7. I worked for a regional bank with over 2,500 employees. In our department only, a policy was implemented that we could not order calendars of any type from the office supply budget. Not even a desk calendar. Why? Because when people quit, they took the calendars the company paid for.

    Because no ever took pens, paper, staplers and all the other office goodies people pilfer during their last week of work. It was the calendars the manager was all concerned about!

    So I really need to win this contest. I need a calendar.

  8. My company has recently released a special addendum to the bereavement policy that says that the company can send flowers for a funeral… If the person who died is a specific class of family member.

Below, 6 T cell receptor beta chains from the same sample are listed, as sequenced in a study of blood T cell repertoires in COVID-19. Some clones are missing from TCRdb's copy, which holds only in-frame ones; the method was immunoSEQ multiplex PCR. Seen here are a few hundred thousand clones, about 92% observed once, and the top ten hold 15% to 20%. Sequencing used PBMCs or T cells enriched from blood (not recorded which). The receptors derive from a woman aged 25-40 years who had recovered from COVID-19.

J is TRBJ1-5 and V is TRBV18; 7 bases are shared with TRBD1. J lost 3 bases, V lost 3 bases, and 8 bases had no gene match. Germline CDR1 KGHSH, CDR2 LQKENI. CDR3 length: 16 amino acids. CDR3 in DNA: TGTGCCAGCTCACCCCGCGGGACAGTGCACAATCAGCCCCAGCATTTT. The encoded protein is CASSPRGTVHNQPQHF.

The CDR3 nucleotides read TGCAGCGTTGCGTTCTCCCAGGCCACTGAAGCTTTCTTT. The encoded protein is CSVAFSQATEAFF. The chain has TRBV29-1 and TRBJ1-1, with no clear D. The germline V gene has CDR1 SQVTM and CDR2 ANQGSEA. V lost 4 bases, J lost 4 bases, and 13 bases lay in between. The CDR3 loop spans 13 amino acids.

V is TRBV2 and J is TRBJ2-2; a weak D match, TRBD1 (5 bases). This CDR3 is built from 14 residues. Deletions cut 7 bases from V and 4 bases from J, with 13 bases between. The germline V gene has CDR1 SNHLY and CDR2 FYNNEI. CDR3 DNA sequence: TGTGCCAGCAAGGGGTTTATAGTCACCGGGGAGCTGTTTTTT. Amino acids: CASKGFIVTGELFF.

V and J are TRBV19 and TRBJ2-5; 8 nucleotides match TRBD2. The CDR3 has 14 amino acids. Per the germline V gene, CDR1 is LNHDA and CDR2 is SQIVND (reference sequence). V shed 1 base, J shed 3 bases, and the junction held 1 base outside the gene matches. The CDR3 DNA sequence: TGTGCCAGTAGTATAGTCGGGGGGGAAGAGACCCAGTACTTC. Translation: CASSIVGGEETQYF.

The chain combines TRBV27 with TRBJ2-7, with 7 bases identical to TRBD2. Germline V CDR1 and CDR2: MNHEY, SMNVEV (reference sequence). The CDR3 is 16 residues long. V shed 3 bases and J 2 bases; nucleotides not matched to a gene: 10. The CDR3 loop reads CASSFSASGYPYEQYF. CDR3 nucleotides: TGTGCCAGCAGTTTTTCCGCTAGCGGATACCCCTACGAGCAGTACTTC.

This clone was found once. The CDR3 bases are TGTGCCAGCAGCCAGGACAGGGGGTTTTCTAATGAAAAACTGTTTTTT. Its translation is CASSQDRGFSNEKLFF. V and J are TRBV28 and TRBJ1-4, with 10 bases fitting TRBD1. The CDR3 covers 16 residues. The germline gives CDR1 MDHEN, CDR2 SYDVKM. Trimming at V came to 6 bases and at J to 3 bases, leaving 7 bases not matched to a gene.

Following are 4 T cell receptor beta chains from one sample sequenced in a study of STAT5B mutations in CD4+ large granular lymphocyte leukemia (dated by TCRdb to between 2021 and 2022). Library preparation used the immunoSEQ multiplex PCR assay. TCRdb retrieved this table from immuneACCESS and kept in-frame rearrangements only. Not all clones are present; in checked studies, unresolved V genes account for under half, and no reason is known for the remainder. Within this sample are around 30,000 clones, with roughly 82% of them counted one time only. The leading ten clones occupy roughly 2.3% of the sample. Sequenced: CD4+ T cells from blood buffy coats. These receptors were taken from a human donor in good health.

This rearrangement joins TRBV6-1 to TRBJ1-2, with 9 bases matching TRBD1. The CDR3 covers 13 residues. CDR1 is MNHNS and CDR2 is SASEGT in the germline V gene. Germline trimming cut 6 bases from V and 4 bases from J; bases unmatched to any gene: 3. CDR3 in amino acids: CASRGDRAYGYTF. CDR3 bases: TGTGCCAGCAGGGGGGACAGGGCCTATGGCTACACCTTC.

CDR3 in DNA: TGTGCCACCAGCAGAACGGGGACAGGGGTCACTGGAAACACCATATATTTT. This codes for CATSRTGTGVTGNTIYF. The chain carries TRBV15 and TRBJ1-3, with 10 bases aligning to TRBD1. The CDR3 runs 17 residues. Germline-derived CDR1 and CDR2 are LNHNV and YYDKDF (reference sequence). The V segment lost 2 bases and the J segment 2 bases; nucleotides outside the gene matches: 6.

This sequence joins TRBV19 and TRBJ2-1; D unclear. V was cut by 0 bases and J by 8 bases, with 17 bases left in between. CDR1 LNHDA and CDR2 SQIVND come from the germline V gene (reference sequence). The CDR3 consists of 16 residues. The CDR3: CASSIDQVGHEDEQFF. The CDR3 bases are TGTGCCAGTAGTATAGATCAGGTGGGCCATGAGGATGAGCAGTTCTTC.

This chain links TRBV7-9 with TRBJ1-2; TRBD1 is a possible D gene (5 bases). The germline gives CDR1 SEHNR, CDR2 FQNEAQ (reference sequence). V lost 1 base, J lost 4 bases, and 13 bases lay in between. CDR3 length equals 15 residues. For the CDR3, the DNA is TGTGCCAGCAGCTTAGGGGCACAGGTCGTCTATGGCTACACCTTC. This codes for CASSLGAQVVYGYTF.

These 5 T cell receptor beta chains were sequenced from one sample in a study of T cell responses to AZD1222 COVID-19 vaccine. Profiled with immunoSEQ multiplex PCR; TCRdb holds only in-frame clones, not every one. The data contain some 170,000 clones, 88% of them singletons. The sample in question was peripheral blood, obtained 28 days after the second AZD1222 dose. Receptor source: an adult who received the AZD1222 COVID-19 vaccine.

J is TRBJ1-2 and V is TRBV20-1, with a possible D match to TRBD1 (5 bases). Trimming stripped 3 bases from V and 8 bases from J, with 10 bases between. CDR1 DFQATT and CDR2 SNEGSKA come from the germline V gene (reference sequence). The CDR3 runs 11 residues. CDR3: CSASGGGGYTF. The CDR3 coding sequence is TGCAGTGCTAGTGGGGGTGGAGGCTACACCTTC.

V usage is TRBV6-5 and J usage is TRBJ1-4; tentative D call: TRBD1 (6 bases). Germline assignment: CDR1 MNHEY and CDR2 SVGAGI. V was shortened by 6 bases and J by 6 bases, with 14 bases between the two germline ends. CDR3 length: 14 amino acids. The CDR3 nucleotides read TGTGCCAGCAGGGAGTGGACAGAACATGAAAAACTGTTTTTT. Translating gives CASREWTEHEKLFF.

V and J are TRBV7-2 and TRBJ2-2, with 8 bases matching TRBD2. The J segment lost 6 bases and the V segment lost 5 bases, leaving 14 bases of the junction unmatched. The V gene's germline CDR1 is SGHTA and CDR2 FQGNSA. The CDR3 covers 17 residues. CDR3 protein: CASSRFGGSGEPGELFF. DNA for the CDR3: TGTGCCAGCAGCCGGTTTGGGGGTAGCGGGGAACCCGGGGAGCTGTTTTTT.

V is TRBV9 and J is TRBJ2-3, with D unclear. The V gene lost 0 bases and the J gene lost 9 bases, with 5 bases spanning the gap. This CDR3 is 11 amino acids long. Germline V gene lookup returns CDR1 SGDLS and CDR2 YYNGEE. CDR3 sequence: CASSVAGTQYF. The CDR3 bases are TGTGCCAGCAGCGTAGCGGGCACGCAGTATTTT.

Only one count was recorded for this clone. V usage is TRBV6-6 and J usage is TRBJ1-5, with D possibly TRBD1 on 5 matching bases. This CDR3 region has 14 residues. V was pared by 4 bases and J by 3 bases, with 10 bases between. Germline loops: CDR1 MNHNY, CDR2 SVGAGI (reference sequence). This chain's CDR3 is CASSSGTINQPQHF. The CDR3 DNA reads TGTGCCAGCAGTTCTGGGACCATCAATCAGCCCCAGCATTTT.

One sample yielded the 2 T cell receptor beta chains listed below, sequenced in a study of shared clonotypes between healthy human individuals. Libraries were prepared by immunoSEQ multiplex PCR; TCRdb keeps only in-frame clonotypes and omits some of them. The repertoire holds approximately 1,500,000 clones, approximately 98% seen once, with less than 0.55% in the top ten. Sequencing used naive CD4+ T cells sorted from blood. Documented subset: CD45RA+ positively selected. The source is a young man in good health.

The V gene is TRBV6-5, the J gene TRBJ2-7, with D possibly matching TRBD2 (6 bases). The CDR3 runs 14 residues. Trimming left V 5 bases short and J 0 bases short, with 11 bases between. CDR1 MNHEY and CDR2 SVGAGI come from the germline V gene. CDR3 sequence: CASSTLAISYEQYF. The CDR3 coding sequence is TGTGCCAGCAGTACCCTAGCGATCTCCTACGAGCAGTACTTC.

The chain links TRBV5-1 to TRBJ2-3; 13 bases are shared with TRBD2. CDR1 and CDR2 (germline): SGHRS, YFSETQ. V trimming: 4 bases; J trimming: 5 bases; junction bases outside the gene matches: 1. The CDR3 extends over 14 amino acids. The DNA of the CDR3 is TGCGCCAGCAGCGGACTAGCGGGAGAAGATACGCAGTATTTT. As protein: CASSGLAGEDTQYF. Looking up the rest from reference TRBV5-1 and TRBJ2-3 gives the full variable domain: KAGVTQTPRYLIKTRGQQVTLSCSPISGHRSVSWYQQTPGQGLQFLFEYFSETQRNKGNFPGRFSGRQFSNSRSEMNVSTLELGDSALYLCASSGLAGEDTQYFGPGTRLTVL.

We're no longer allowed to send flowers to employees as a sign of support unless the person who died was within a certain number of chromosomes of their own, basically.

    Blarg. What a load.

  9. Office dress code memo in my first job, as a new graduate in 1992 (before casual Friday became popular):

    Men must wear black socks with black shoes. No other shoe colour or sock colour is permitted.

    Women may not wear trousers in the office.

    There may have been others, but these are the two I remember.

    PS If I win, Monkey can have the calendar. I'm self-employed now so bought my own, but my previous employer stopped issuing calendars and diaries when they upgraded to MS Outlook.